What is Borderline Personality Disorder (BPD)?
A borderline writes:
“Being a borderline feels like eternal hell. Nothing less. Pain, anger, confusion, hurt, never knowing how I’m gonna feel from one minute to the next. Hurting because I hurt those who I love. Feeling misunderstood. Analyzing everything. Nothing gives me pleasure. Once in a great while I will get “too happy” and then anxious because of that. Then I self-medicate with alcohol. Then I physically hurt myself. Then I feel guilty because of that. Shame. Wanting to die but not being able to kill myself because I’d feel too much guilt for those I’d hurt, and then feeling angry about that so I cut myself or O.D. to make all the feelings go away. Stress!”
Therapists use a book called “Diagnostic and Statistical Manual” (DSM) to make mental health diagnoses. They’ve outlined nine traits that borderlines seem to have in common; the presence of five or more of them may indicate BPD. However, please note the following: Everyone has all these traits to a certain extent. Especially teenagers. These traits must be long-standing (lasting years) and persistent. And they must be intense.
Be very careful about diagnosing yourself or others. In fact, don’t do it. Top researchers guide patients through several days of testing before they make a diagnosis. Don’t make your own diagnosis on the basis of a WWW site or a book!
Many people who have BPD also have other concerns, such as depression, eating disorders, substance abuse — even multiple personality disorder or attention deficit disorder. It can be difficult to isolate what is BPD and what might be something else. Again, you need to talk to a qualified professional.
DSM-IV Definition of BPD
A pervasive pattern of instability of interpersonal relationships, self-image, and affects, and marked impulsivity beginning by early adulthood and present in a variety of contexts, as indicated by five (or more) of the following:
Frantic efforts to avoid real or imagined abandonment. Note: Do not include suicidal or self-mutilating behavior covered in (5).
A pattern of unstable and intense interpersonal relationships characterized by alternating between extremes of idealization and devaluation. This is called “splitting.” Following is a definition of splitting from the book “I Hate You, Don’t Leave Me” by Jerry Kreisman, M.D. From page 10:
“The world of a BP, like that of a child, is split into heroes and villains. A child emotionally, the BP cannot tolerate human inconsistencies and ambiguities; he cannot reconcile good and bad qualities into a constant coherent understanding of another person. At any particular moment, one is either Good or EVIL. There is no in-between; no gray area….people are idolized one day; totally devalued and dismissed the next.”
“Normal people are ambivalent and can experience two contradictory states at one time; BPs shift back and forth, entirely unaware of one feeling state while in the other. When the idealized person finally disappoints (as we all do, sooner or later) the borderline must drastically restructure his one-dimensional conceptionalization. Either the idol is banished to the dungeon, or the borderline banishes himself in other to preserve the all-good image of the other person.”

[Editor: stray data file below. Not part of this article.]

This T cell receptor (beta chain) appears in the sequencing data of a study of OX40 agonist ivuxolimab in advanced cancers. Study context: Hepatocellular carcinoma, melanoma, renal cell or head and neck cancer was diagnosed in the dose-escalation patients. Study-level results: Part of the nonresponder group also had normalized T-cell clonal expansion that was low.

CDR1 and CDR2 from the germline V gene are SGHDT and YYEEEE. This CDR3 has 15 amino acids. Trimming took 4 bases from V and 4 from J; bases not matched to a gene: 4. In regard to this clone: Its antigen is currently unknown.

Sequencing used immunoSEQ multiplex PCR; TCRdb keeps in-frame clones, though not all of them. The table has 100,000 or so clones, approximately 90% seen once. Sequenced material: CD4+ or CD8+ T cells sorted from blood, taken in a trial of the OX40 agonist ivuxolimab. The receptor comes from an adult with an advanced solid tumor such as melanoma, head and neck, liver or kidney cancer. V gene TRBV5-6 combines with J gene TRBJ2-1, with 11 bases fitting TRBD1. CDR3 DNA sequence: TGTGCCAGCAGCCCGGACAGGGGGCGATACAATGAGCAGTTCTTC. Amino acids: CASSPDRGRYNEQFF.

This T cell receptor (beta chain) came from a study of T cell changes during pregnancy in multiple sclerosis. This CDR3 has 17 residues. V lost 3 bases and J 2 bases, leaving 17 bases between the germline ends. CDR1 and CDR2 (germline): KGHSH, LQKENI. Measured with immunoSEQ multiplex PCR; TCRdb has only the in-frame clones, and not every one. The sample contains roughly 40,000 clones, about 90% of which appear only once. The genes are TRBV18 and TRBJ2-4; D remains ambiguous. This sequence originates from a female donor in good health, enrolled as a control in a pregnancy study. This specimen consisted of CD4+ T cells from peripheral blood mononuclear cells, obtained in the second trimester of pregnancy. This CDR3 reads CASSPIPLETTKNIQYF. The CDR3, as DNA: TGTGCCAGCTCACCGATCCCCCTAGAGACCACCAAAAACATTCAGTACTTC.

“Splitting is intended to shield the BP from a barrage of contradictory feelings and images and from the anxiety of trying to reconcile those images. But splitting often achieves the opposite effect. The frays in the BP’s personality become rips, and the sense of his own identity and the identity of others shifts even more dramatically and frequently.”
Identity disturbance: markedly and persistently unstable self-image or sense of self.
Impulsivity in at least two areas that are potentially self-damaging (e.g., spending, sex, substance abuse, reckless driving, binge eating). Note: Do not include suicidal or self-mutilating behavior, already covered.
Recurrent suicidal behavior, gestures, or threats, or self-mutilating behavior.
Affective instability due to a marked reactivity of mood (e.g., intense episodic dysphoria, irritability, or anxiety usually lasting a few hours and only rarely more than a few days).
Chronic feelings of emptiness.
Inappropriate, intense anger or difficulty controlling anger (e.g., frequent displays of temper, constant anger, recurrent physical fights).
Transient, stress-related paranoid ideation or severe dissociative symptoms.
Dissociation is the state in which, on some level or another, one becomes somewhat removed from “reality,” whether this be daydreaming, performing actions without being fully connected to their performance (“running on automatic”), or other, more disconnected actions. It is the opposite of “association” and involves the lack of association, usually of one’s identity, with the rest of the world.
There is no “pure” BPD; it coexists with other illnesses. These are the most common. BPD may coexist with:
- Post traumatic stress disorder
- Mood disorders
- Panic/anxiety disorders
- Substance abuse (54% of BPs also have a problem with substance abuse)
- Gender identity disorder
- Attention deficit disorder
- Eating disorders
- Multiple personality disorder
- Obsessive-compulsive disorder
Statistics about BPD/ BPs comprise:
- 2% of the general population
- 10% of all mental health outpatients
- 20% of psychiatric inpatients
- 75% of those diagnosed are women
- 75% have been physically or sexually abused
Learn about the causes and treatment of BPD. Contact BPD Central at tel: 1-888-357-4355 or 1-800-431-1579 or check out this web link: http://www.bpdcentral.com/index.php
Out in mid-November: Randi Kreger’s new book “The Essential Family Guide to Borderline Personality Disorder!” If you care about someone with BPD, you must have this book. Get an excerpt and/or order from BPD Central web site.